Ingratitude! thou marble-hearted fiend...

“Ingratitude is treason to mankind.” James Thomson

Thursday 19 August 2010

Um, nothing to see here.

I'm not sure how to gauge your expectations for what you read here, but if I were you I would keep the bar low today.

I have been preoccupied recently with Butter by Nadia dresses. Anyone know anything about this? There's a skirt and loads of stretchy fabric you wrap around yourself. I think this was kind of a thing in the early 90s, this 'one garment a dozen ways' idea. I bought a skirt/dress in Kensington Church Street in 1992 which was basically a long tube and bless me if I didn't look amazing in it for the five minutes of my life when I had a great figure, but it was essentially a stretchy hobble and I couldn't walk more than a couple of inches per step. I'm sure I bought some elaborately wrapped thing there as well. Folly of youth, etc.

I'm entering my yearly holiday packing hysteria period and I have a fantasy where I pack a single dress plus three or four pairs of shoes and toiletries and off I go. It seemed like maybe this could be that dress. If I had the income, inclination and bottle to spend more money, I'd be really interested in this (which isn't a dress, but you know what I mean). So obsessed am I with these garments that I trundled down to Clapham and had a look in the flesh. (The Clapham stereotype isn't a patch on the reality. I couldn't move for buggies - single, double, triple, what have you. I have never seen so many babies in my life.)  So now the dream has died. I couldn't love these dresses in real life. They were kind of, um, cheap. And I can't get past is that you are wearing a big long scarf all twisted up around you and one false move and it could all unravel. So the dream is gone and I still have to pack.

I continue to drag my arse if anyone's interested. I'm in good spirits and everything, just swimming through treacle.

The last time I felt like this, I went on a special diet from the herbalist - yes, I am that woman - and it really did me good, but I've got a bit lazy. I need to kick that back into gear.

I have my share of skepticism regarding Chinese medicine and acupuncture, but when I feel low I tend to hibernate and avoid doing anything practical or positive, which I'm pretty sure is even less effective than the results of the most critical studies of herbal medicine. I have at times resorted to stuff which I had no faith in - EFT, CBT, massage, light therapy, homeopathy - just to get the process, a process, any process, underway. And it isn't a bad approach. If I had relied on my own dubious methods (junk food, credit cards, ill-advised alcoholic liasons), I'd probably be dead. In any case, I wouldn't be better.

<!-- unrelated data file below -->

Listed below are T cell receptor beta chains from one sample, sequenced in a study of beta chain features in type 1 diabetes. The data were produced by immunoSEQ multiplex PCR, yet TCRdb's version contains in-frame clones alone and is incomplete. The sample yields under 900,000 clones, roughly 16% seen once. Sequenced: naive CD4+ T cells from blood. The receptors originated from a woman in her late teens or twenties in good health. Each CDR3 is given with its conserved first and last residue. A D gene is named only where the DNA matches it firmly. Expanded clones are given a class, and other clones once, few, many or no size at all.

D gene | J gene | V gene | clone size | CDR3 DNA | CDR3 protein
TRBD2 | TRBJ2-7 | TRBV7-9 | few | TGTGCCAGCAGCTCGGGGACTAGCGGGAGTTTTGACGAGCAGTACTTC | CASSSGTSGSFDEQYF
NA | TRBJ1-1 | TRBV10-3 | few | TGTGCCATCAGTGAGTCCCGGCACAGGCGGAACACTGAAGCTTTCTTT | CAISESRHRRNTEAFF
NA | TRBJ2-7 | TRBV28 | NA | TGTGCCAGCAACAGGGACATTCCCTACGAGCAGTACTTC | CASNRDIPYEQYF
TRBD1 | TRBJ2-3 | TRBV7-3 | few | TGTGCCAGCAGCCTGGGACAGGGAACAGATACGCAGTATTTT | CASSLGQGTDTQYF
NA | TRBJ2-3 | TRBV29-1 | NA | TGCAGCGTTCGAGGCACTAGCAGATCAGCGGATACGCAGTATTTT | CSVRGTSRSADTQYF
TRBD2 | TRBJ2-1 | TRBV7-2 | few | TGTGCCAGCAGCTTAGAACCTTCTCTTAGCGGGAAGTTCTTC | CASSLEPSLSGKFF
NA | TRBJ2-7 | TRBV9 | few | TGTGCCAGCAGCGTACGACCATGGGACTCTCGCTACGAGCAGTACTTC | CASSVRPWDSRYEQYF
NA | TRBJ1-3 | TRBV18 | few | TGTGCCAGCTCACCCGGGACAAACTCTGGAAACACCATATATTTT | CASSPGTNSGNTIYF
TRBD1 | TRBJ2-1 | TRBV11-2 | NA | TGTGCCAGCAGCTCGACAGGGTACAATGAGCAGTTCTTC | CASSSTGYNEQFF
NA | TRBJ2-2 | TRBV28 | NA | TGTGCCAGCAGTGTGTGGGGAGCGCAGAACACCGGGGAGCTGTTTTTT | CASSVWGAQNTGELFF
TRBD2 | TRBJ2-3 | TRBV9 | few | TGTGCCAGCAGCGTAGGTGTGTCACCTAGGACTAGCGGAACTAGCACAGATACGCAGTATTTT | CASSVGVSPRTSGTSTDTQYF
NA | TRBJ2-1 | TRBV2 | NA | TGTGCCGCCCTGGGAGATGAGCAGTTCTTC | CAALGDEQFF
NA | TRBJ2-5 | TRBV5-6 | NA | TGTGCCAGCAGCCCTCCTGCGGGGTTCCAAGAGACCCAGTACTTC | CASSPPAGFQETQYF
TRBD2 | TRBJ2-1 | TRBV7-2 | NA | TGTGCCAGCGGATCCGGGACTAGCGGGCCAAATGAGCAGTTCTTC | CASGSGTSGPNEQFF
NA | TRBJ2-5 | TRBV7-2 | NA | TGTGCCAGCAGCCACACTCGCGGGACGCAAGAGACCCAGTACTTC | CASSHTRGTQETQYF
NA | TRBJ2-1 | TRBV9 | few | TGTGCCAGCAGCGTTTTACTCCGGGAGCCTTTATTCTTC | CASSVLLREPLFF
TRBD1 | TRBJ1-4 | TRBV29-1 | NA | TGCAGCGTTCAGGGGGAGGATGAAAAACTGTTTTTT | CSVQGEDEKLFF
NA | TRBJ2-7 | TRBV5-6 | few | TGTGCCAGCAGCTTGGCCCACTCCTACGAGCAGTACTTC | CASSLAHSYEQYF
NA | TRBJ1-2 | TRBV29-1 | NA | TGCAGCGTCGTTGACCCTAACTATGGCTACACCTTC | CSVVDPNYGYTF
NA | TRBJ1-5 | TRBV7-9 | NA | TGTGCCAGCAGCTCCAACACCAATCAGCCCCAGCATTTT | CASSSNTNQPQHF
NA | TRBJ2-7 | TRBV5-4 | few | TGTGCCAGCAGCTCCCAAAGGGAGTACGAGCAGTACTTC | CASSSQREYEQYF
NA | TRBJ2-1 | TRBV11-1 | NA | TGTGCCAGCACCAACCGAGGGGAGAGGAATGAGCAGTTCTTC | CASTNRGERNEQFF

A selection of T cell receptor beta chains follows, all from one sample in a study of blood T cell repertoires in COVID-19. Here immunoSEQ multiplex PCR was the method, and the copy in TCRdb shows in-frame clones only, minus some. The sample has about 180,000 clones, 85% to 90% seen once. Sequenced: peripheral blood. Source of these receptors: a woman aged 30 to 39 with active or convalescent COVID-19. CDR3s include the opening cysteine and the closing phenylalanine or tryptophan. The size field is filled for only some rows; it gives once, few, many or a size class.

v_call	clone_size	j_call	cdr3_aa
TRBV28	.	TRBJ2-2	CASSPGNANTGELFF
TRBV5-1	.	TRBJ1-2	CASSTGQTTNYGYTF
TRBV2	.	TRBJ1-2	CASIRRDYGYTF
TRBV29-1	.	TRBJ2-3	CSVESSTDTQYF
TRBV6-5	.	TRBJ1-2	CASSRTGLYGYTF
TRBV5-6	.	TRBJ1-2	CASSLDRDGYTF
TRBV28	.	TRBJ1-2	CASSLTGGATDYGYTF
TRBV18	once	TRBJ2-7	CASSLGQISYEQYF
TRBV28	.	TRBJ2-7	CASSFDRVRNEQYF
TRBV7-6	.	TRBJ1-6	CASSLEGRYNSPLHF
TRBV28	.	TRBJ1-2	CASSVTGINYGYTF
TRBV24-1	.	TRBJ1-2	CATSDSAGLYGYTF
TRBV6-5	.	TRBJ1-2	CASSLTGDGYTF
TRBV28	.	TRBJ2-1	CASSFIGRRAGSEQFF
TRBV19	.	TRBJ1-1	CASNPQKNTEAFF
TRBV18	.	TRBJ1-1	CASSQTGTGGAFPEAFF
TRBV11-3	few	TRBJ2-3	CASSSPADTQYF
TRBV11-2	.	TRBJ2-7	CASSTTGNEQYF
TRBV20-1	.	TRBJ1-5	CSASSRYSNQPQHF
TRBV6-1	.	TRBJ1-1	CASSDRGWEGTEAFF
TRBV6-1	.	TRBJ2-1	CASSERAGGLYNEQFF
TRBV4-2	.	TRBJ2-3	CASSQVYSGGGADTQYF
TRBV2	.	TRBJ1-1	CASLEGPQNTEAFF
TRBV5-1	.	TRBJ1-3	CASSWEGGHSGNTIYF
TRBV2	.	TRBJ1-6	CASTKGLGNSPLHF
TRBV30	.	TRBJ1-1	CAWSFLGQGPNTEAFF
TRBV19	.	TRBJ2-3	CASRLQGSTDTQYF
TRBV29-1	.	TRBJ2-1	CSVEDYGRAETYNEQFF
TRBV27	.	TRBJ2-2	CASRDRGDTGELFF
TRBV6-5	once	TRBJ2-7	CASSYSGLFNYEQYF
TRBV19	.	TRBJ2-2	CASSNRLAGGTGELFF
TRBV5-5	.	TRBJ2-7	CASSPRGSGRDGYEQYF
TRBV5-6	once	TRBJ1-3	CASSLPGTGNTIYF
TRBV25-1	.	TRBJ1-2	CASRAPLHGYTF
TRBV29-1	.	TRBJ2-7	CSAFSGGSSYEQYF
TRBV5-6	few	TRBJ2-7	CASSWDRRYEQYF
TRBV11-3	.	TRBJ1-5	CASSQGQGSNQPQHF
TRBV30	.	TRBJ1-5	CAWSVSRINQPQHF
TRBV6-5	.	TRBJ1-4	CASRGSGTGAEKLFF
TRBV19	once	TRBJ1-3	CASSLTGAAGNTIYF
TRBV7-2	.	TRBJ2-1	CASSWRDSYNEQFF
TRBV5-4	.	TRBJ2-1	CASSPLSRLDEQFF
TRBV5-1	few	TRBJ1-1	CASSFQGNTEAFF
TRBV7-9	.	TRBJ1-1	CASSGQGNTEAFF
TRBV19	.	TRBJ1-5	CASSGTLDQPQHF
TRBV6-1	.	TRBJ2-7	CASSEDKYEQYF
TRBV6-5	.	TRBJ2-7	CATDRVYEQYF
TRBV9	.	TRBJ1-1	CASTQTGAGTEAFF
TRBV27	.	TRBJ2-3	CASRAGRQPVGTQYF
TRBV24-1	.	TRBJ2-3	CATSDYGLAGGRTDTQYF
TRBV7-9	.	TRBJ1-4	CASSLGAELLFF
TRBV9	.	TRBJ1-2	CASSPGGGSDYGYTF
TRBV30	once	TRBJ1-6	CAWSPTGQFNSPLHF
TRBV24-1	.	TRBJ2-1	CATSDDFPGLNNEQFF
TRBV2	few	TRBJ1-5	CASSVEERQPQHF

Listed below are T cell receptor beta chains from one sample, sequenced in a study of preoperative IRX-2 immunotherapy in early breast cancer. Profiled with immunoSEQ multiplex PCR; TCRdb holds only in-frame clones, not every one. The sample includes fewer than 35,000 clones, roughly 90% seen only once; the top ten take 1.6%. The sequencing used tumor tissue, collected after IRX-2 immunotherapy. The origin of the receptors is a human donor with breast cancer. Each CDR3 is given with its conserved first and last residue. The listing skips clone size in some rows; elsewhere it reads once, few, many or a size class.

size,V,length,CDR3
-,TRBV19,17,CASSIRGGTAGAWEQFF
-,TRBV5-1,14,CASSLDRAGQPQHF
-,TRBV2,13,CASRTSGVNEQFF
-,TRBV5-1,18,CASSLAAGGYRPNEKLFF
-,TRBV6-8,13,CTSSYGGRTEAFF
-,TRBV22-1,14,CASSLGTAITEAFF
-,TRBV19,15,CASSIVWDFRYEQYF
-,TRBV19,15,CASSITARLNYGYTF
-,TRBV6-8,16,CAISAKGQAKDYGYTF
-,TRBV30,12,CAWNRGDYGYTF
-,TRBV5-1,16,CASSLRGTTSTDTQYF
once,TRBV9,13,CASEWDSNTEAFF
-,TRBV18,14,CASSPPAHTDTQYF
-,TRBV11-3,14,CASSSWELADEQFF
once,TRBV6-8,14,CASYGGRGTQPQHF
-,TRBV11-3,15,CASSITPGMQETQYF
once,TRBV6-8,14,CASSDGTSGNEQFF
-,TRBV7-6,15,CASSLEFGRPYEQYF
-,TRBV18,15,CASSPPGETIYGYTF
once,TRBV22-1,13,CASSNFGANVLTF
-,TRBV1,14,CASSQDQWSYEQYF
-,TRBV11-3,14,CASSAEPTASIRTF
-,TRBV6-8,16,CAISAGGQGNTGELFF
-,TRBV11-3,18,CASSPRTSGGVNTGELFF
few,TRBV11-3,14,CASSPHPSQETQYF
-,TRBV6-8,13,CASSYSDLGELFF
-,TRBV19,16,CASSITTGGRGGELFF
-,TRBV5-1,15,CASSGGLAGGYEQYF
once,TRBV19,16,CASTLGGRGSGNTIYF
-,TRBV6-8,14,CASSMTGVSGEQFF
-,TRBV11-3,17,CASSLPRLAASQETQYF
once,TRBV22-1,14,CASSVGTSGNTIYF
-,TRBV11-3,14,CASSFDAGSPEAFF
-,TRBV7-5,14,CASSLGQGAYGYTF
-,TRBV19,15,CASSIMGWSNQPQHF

(If it means anything, six months on that diet improved my thyroid results, and that was a test done by my GP. So, you know. Not exactly empirical evidence, but it'll do for me.)

All that is just a vague explanation/excuse for another monumentally lazy post today. It helps if you have an interest in cooking. If you don't, here's a photo of the garden furniture we scored at the auction a couple of weeks ago. (Because that's far more enticing. And I sent it to my mum yesterday, so it's on my desktop. You're welcome.)

And maybe, even if you don't like cooking, you will feast your eyes on this beauty. I am making lots of bread lately. I fear I may be obsessing a little. I don't think my thyroid likes it. I should knock it on the head.
(I have one on the go now. Shush, you.)

Anyway, if you do enjoy cooking I implore you to make this straight away. Homemade bouillon - what a heroic idea! Heidi Swanson has posted this amazing recipe on her lovely blog 101 Cookbooks, but it was inspired by Pam Corbin, who wrote The River Cottage Preserves Handbook.

If you ever make soups, stews, roasts or gravy, this stuff will change your life. It's not what you think it is. It's much much more than the sum of its parts, and so much more than bouillon. It adds a whole layer of extra flavour and an incredible savoury silkiness to anything gravylike. Yes, there's salt, but it isn't the salt that makes the magic. I don't know how it does what it does really, but it's amazing stuff.

I made it originally to use up some scraps of veg and herbs. We had pots and pots of overgrown woody parsley running amok in the garden, and some tough stems off the top of fennel bulbs. What I'm saying is that I made this from offcuts and stuff that would otherwise have gone to waste, and it is culinary flipping gold.

I more or less halved the recipe, and also reduced the salt by, erm, a bit. Which means I don't remember. I reduced it by maybe a third. I used sea salt, because I'm kind of a sea salt nerd, and I couldn't bring myself to use it all. It worked out fine, and I had one of the jars of bouillon in the fridge for a month or so with no mould or other ill effects. The other is in the freezer, and it isn't frozen solid, so I guess it's okay too.

I used leeks, celery, carrot, garlic, fennel, parsley and coriander, plus salt. Oh, and I didn't have sun-dried tomatoes, shallots or celeriac, so I didn't use them.

Also, a teaspoonful is great on avocado on toast with a squeeze of lemon. Don't say I never give you anything.

Thursday 12 August 2010

So very tiredzzzzzzzzzzzsnort.

Seriously, could I be any tireder? Dragging my caboose for sure.

So, not much of a post this week. Instead, how about you read this poem? I read it once and had to track it down so I could read it again, so I could know where to find it.

Talk amongst yourselves and I'll have a little nap. It's nice knowing you'll be here when I get back.

In the meantime, enjoy a photo of a little dog on a beach. You're welcome.